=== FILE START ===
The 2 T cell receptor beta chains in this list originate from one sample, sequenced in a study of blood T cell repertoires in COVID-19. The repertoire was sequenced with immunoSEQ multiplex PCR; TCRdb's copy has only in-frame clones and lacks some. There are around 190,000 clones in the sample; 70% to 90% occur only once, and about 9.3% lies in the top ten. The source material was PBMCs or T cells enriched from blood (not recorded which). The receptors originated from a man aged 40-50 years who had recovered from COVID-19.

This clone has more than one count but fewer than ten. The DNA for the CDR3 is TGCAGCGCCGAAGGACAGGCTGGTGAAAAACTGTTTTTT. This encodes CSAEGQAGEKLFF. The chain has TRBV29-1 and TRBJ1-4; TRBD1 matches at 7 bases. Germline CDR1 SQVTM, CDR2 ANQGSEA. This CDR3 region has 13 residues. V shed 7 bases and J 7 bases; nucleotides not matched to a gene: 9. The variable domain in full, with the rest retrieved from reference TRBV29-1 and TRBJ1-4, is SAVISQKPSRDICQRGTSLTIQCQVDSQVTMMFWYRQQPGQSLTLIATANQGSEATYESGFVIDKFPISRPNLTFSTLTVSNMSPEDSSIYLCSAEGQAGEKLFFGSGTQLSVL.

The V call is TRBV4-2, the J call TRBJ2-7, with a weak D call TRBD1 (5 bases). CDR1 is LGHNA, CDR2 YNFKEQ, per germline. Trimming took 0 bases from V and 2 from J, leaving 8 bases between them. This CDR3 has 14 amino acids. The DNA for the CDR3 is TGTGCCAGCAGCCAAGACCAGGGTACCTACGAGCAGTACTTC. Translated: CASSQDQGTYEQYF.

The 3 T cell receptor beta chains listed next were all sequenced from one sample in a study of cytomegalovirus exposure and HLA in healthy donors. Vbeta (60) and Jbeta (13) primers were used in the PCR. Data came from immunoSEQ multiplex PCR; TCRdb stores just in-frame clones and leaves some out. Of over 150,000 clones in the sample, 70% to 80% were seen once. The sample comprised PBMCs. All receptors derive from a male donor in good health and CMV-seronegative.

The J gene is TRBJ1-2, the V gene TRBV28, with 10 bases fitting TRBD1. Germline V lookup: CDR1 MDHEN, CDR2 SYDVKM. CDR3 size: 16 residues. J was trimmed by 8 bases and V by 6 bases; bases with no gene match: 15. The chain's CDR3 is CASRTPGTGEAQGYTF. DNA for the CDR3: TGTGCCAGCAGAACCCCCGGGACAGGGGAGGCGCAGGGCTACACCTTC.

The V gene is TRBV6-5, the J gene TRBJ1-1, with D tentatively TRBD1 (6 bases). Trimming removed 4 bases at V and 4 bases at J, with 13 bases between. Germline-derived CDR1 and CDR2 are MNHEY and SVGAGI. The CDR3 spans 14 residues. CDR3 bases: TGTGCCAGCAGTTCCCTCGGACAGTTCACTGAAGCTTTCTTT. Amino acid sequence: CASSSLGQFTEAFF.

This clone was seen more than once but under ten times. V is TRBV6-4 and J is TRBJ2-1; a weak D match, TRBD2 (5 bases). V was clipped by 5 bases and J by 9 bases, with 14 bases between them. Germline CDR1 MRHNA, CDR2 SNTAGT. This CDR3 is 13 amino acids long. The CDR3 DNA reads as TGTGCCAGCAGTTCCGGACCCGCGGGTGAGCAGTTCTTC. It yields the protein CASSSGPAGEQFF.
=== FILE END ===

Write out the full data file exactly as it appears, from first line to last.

The 2 T cell receptor beta chains in this list originate from one sample, sequenced in a study of blood T cell repertoires in COVID-19. The repertoire was sequenced with immunoSEQ multiplex PCR; TCRdb's copy has only in-frame clones and lacks some. There are around 190,000 clones in the sample; 70% to 90% occur only once, and about 9.3% lies in the top ten. The source material was PBMCs or T cells enriched from blood (not recorded which). The receptors originated from a man aged 40-50 years who had recovered from COVID-19.

This clone has more than one count but fewer than ten. The DNA for the CDR3 is TGCAGCGCCGAAGGACAGGCTGGTGAAAAACTGTTTTTT. This encodes CSAEGQAGEKLFF. The chain has TRBV29-1 and TRBJ1-4; TRBD1 matches at 7 bases. Germline CDR1 SQVTM, CDR2 ANQGSEA. This CDR3 region has 13 residues. V shed 7 bases and J 7 bases; nucleotides not matched to a gene: 9. The variable domain in full, with the rest retrieved from reference TRBV29-1 and TRBJ1-4, is SAVISQKPSRDICQRGTSLTIQCQVDSQVTMMFWYRQQPGQSLTLIATANQGSEATYESGFVIDKFPISRPNLTFSTLTVSNMSPEDSSIYLCSAEGQAGEKLFFGSGTQLSVL.

The V call is TRBV4-2, the J call TRBJ2-7, with a weak D call TRBD1 (5 bases). CDR1 is LGHNA, CDR2 YNFKEQ, per germline. Trimming took 0 bases from V and 2 from J, leaving 8 bases between them. This CDR3 has 14 amino acids. The DNA for the CDR3 is TGTGCCAGCAGCCAAGACCAGGGTACCTACGAGCAGTACTTC. Translated: CASSQDQGTYEQYF.

The 3 T cell receptor beta chains listed next were all sequenced from one sample in a study of cytomegalovirus exposure and HLA in healthy donors. Vbeta (60) and Jbeta (13) primers were used in the PCR. Data came from immunoSEQ multiplex PCR; TCRdb stores just in-frame clones and leaves some out. Of over 150,000 clones in the sample, 70% to 80% were seen once. The sample comprised PBMCs. All receptors derive from a male donor in good health and CMV-seronegative.

The J gene is TRBJ1-2, the V gene TRBV28, with 10 bases fitting TRBD1. Germline V lookup: CDR1 MDHEN, CDR2 SYDVKM. CDR3 size: 16 residues. J was trimmed by 8 bases and V by 6 bases; bases with no gene match: 15. The chain's CDR3 is CASRTPGTGEAQGYTF. DNA for the CDR3: TGTGCCAGCAGAACCCCCGGGACAGGGGAGGCGCAGGGCTACACCTTC.

The V gene is TRBV6-5, the J gene TRBJ1-1, with D tentatively TRBD1 (6 bases). Trimming removed 4 bases at V and 4 bases at J, with 13 bases between. Germline-derived CDR1 and CDR2 are MNHEY and SVGAGI. The CDR3 spans 14 residues. CDR3 bases: TGTGCCAGCAGTTCCCTCGGACAGTTCACTGAAGCTTTCTTT. Amino acid sequence: CASSSLGQFTEAFF.

This clone was seen more than once but under ten times. V is TRBV6-4 and J is TRBJ2-1; a weak D match, TRBD2 (5 bases). V was clipped by 5 bases and J by 9 bases, with 14 bases between them. Germline CDR1 MRHNA, CDR2 SNTAGT. This CDR3 is 13 amino acids long. The CDR3 DNA reads as TGTGCCAGCAGTTCCGGACCCGCGGGTGAGCAGTTCTTC. It yields the protein CASSSGPAGEQFF.